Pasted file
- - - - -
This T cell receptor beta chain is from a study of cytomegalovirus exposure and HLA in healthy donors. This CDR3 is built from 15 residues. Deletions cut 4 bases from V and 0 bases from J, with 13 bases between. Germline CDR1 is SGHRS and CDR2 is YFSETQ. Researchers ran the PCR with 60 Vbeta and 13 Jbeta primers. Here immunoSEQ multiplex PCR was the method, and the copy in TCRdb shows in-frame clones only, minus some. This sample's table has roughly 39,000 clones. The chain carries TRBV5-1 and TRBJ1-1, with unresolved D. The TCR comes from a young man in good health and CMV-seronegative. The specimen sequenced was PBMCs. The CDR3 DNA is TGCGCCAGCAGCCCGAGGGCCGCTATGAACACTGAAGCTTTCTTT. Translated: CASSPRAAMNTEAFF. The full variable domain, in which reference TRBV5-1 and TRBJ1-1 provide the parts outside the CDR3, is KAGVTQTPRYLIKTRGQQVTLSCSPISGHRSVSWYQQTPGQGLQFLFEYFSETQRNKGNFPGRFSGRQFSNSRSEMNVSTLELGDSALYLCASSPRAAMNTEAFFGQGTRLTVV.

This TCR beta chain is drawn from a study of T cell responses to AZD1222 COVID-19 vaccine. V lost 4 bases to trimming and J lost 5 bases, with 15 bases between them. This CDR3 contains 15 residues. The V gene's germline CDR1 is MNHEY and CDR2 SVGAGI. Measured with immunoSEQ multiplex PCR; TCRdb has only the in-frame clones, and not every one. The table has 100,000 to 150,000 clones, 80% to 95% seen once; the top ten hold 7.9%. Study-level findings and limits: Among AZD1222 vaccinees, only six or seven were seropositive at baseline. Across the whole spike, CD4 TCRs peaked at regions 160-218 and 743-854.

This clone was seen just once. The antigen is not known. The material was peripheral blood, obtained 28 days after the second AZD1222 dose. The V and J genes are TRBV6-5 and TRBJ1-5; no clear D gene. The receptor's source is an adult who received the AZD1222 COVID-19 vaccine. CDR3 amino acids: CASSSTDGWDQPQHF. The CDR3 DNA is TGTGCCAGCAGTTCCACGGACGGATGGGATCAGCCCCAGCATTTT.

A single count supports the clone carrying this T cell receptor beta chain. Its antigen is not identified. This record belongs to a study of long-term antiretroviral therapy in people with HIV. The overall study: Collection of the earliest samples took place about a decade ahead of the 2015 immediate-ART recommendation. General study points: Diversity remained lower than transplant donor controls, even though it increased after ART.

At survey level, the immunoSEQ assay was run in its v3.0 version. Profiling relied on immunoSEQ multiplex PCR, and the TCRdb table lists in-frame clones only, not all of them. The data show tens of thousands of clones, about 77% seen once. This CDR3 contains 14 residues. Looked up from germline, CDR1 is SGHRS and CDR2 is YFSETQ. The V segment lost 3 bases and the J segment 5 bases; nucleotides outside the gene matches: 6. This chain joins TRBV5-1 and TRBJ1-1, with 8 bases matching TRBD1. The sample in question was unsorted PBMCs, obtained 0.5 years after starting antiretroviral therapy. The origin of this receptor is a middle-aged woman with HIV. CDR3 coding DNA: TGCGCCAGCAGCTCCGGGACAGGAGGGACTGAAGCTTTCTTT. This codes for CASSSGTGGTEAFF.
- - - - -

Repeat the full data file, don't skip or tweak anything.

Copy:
This T cell receptor beta chain is from a study of cytomegalovirus exposure and HLA in healthy donors. This CDR3 is built from 15 residues. Deletions cut 4 bases from V and 0 bases from J, with 13 bases between. Germline CDR1 is SGHRS and CDR2 is YFSETQ. Researchers ran the PCR with 60 Vbeta and 13 Jbeta primers. Here immunoSEQ multiplex PCR was the method, and the copy in TCRdb shows in-frame clones only, minus some. This sample's table has roughly 39,000 clones. The chain carries TRBV5-1 and TRBJ1-1, with unresolved D. The TCR comes from a young man in good health and CMV-seronegative. The specimen sequenced was PBMCs. The CDR3 DNA is TGCGCCAGCAGCCCGAGGGCCGCTATGAACACTGAAGCTTTCTTT. Translated: CASSPRAAMNTEAFF. The full variable domain, in which reference TRBV5-1 and TRBJ1-1 provide the parts outside the CDR3, is KAGVTQTPRYLIKTRGQQVTLSCSPISGHRSVSWYQQTPGQGLQFLFEYFSETQRNKGNFPGRFSGRQFSNSRSEMNVSTLELGDSALYLCASSPRAAMNTEAFFGQGTRLTVV.

This TCR beta chain is drawn from a study of T cell responses to AZD1222 COVID-19 vaccine. V lost 4 bases to trimming and J lost 5 bases, with 15 bases between them. This CDR3 contains 15 residues. The V gene's germline CDR1 is MNHEY and CDR2 SVGAGI. Measured with immunoSEQ multiplex PCR; TCRdb has only the in-frame clones, and not every one. The table has 100,000 to 150,000 clones, 80% to 95% seen once; the top ten hold 7.9%. Study-level findings and limits: Among AZD1222 vaccinees, only six or seven were seropositive at baseline. Across the whole spike, CD4 TCRs peaked at regions 160-218 and 743-854.

This clone was seen just once. The antigen is not known. The material was peripheral blood, obtained 28 days after the second AZD1222 dose. The V and J genes are TRBV6-5 and TRBJ1-5; no clear D gene. The receptor's source is an adult who received the AZD1222 COVID-19 vaccine. CDR3 amino acids: CASSSTDGWDQPQHF. The CDR3 DNA is TGTGCCAGCAGTTCCACGGACGGATGGGATCAGCCCCAGCATTTT.

A single count supports the clone carrying this T cell receptor beta chain. Its antigen is not identified. This record belongs to a study of long-term antiretroviral therapy in people with HIV. The overall study: Collection of the earliest samples took place about a decade ahead of the 2015 immediate-ART recommendation. General study points: Diversity remained lower than transplant donor controls, even though it increased after ART.

At survey level, the immunoSEQ assay was run in its v3.0 version. Profiling relied on immunoSEQ multiplex PCR, and the TCRdb table lists in-frame clones only, not all of them. The data show tens of thousands of clones, about 77% seen once. This CDR3 contains 14 residues. Looked up from germline, CDR1 is SGHRS and CDR2 is YFSETQ. The V segment lost 3 bases and the J segment 5 bases; nucleotides outside the gene matches: 6. This chain joins TRBV5-1 and TRBJ1-1, with 8 bases matching TRBD1. The sample in question was unsorted PBMCs, obtained 0.5 years after starting antiretroviral therapy. The origin of this receptor is a middle-aged woman with HIV. CDR3 coding DNA: TGCGCCAGCAGCTCCGGGACAGGAGGGACTGAAGCTTTCTTT. This codes for CASSSGTGGTEAFF.